Why then does confabulation happen? Confabulation seems to involve two sorts of errors. First, a false response is created. Second, having thought of or spoken the false response, the patient fails to check, examine it and recognize its falsity. A normal person, we want to say, would notice the falsity or absurdity of such claims. The patient should have either not created the false response or, having created it, should have censored or corrected it. We do this sort of censoring in our normal lives. If I ask you whether you have ever been to Siberia, for instance, an image might appear in your mind of you wearing a thick fur coat and hat and braving a snowy storm, but you know that this is fantasy, not reality. In very general terms, the confabulating patient lacks the ability to assess his or her situation, and to either answer correctly, or respond that he or she does not know. Apparently, admitting ignorance in response to a question, rather than being an indication of glibness and a low level of function, is a high-level cognitive ability, one that confabulators have lost. ‘‘I don’t know,’’ can be an intelligent answer to a question, or at least an answer indicative of good cognitive health….

Young children sometimes confabulate when asked to recall events. Ackil and Zaragoza (1998) showed first-graders a segment of a film depicting a boy and his experiences at summer camp. Afterward the children were asked questions about it, including questions about events that did not happen in the film. One such question was, ‘‘What did the boy say Sullivan had stolen?’’ when in fact no thefts had taken place in the film. The children were pressed to give some sort of answer, and the experimenters often suggested an answer. When the children were interviewed a week later, the false events as well as the suggested answers had been incorporated into their recollections of the movie.

DSM-5: Paranoia

DSM-5

I did not think that I would be returning to the DSM quite so soon after my recent post.

The caveat in my last post about the DSM bears repeating. Mental health is a serious issue. Using diagnostic tools and terminology merely for entertainment and “pop psychology” can be careless. On the other hand, these tools can help provide insights that may be useful, particularly when the subject and the subject matter are very important or even critical.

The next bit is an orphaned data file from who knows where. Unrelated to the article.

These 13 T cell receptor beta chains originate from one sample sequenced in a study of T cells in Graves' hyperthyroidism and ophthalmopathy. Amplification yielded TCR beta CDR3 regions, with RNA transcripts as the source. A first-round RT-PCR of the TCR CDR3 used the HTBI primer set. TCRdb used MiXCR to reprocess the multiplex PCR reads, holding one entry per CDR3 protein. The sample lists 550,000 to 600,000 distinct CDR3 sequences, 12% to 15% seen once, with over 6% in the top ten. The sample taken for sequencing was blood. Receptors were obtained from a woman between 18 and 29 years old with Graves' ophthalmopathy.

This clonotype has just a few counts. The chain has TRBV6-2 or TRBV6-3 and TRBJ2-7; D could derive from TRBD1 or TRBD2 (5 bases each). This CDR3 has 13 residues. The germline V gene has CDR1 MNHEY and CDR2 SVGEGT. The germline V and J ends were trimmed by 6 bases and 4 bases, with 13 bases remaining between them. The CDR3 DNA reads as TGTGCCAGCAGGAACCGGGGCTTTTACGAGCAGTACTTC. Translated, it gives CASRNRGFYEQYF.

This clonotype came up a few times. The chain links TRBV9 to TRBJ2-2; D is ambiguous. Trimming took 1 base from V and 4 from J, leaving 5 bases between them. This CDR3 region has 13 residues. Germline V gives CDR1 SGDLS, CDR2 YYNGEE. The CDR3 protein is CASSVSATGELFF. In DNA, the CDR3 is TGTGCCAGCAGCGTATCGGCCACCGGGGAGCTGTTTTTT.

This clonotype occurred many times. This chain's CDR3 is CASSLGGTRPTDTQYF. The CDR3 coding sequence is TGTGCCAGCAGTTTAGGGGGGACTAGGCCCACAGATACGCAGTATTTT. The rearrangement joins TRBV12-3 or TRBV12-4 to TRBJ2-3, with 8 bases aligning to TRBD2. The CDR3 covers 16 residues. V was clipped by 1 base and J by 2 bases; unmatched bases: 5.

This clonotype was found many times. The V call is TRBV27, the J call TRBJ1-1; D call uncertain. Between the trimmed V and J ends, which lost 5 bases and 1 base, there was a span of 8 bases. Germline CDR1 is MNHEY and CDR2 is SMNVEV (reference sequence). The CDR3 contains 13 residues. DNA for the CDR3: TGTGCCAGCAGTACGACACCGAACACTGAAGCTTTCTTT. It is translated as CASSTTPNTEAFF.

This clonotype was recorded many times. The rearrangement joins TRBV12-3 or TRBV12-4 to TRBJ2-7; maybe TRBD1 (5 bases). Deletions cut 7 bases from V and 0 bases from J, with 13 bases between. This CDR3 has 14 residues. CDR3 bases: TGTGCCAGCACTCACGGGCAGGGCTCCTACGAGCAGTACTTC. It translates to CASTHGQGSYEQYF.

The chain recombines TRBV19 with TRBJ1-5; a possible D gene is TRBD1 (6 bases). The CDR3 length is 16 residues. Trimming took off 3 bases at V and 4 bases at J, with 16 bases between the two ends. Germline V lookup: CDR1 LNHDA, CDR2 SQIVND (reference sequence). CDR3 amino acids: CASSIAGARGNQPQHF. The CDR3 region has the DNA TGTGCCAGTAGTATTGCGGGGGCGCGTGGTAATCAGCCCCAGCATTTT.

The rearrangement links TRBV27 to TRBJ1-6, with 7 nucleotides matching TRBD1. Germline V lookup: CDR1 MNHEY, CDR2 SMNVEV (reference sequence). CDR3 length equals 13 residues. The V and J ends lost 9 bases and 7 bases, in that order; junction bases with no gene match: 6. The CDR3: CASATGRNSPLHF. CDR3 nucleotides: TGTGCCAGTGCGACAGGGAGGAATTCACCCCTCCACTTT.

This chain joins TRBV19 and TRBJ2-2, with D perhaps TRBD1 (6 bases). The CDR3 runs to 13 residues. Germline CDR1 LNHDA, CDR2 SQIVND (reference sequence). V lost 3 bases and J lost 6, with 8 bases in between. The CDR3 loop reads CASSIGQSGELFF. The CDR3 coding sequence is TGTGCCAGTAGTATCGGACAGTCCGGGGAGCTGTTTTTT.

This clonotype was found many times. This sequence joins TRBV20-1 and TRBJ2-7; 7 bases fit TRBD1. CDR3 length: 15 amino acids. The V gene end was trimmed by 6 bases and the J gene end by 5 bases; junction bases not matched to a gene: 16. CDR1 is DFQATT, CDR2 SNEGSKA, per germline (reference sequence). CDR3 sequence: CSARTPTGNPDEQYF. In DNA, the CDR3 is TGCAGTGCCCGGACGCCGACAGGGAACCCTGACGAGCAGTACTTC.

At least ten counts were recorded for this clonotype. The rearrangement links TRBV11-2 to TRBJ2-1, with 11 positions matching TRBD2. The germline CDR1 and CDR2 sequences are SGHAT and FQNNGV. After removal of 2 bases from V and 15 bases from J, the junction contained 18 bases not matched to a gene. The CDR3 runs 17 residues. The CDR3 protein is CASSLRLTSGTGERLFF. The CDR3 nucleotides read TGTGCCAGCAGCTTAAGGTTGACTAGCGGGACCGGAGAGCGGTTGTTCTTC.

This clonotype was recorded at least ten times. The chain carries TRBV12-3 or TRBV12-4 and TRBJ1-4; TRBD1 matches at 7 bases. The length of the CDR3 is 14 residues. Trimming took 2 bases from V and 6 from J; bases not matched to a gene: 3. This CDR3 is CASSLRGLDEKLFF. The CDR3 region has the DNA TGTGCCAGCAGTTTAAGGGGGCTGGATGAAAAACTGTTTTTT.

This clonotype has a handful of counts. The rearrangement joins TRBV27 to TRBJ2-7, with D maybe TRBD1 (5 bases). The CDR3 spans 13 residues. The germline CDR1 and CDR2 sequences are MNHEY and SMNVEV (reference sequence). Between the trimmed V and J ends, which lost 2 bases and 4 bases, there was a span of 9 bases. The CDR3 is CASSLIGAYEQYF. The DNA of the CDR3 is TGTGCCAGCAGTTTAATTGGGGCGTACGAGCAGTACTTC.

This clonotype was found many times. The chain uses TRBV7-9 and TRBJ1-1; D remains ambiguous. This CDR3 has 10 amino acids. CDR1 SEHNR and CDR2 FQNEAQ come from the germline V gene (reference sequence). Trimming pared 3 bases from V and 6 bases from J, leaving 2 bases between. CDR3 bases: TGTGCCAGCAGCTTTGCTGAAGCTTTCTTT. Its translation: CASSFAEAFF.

Non-professionals talk loosely and colloquially about paranoia. The DSM approaches this clinically and scientifically:

Paranoid Personality Disorder

Diagnostic Criteria

A pervasive distrust and suspiciousness of others such that their motives are interpreted as malevolent, beginning by early adulthood and present in a variety of contexts, as indicated by four (or more) of the following:

  1. Suspects, without sufficient basis, that others are exploiting, harming, or deceiving him or her.
  2. Is preoccupied with unjustified doubts about the loyalty or trustworthiness of friends or associates.
  3. Is reluctant to confide in others because of unwarranted fear that the information will be used maliciously against him or her.
  4. Reads hidden demeaning or threatening meanings into benign remarks or events.
  5. Persistently bears grudges (i.e., is unforgiving of insults, injuries, or slights).
  6. Perceives attacks on his or her character or reputation that are not apparent to others and is quick to react angrily or to counterattack.
  7. Has recurrent suspicions, without justification, regarding fidelity of spouse or sexual partner.

Diagnostic Features [selected]

They suspect on the basis of little or no evidence that others are plotting against them and may attack them suddenly, at any time and without reason.

They are preoccupied with unjustified doubts about the loyalty or trustworthiness of their friends and associates, whose actions are minutely scrutinized for evidence of hostile intentions.

They may refuse to answer personal questions, saying that the information is “nobody’s business.”

They read hidden meanings that are demeaning and threatening into benign remarks or events. For example, an individual with this disorder may misinterpret an honest mistake by a store clerk as a deliberate attempt to shortchange, or view a casual humorous remark by a co-worker as a serious character attack.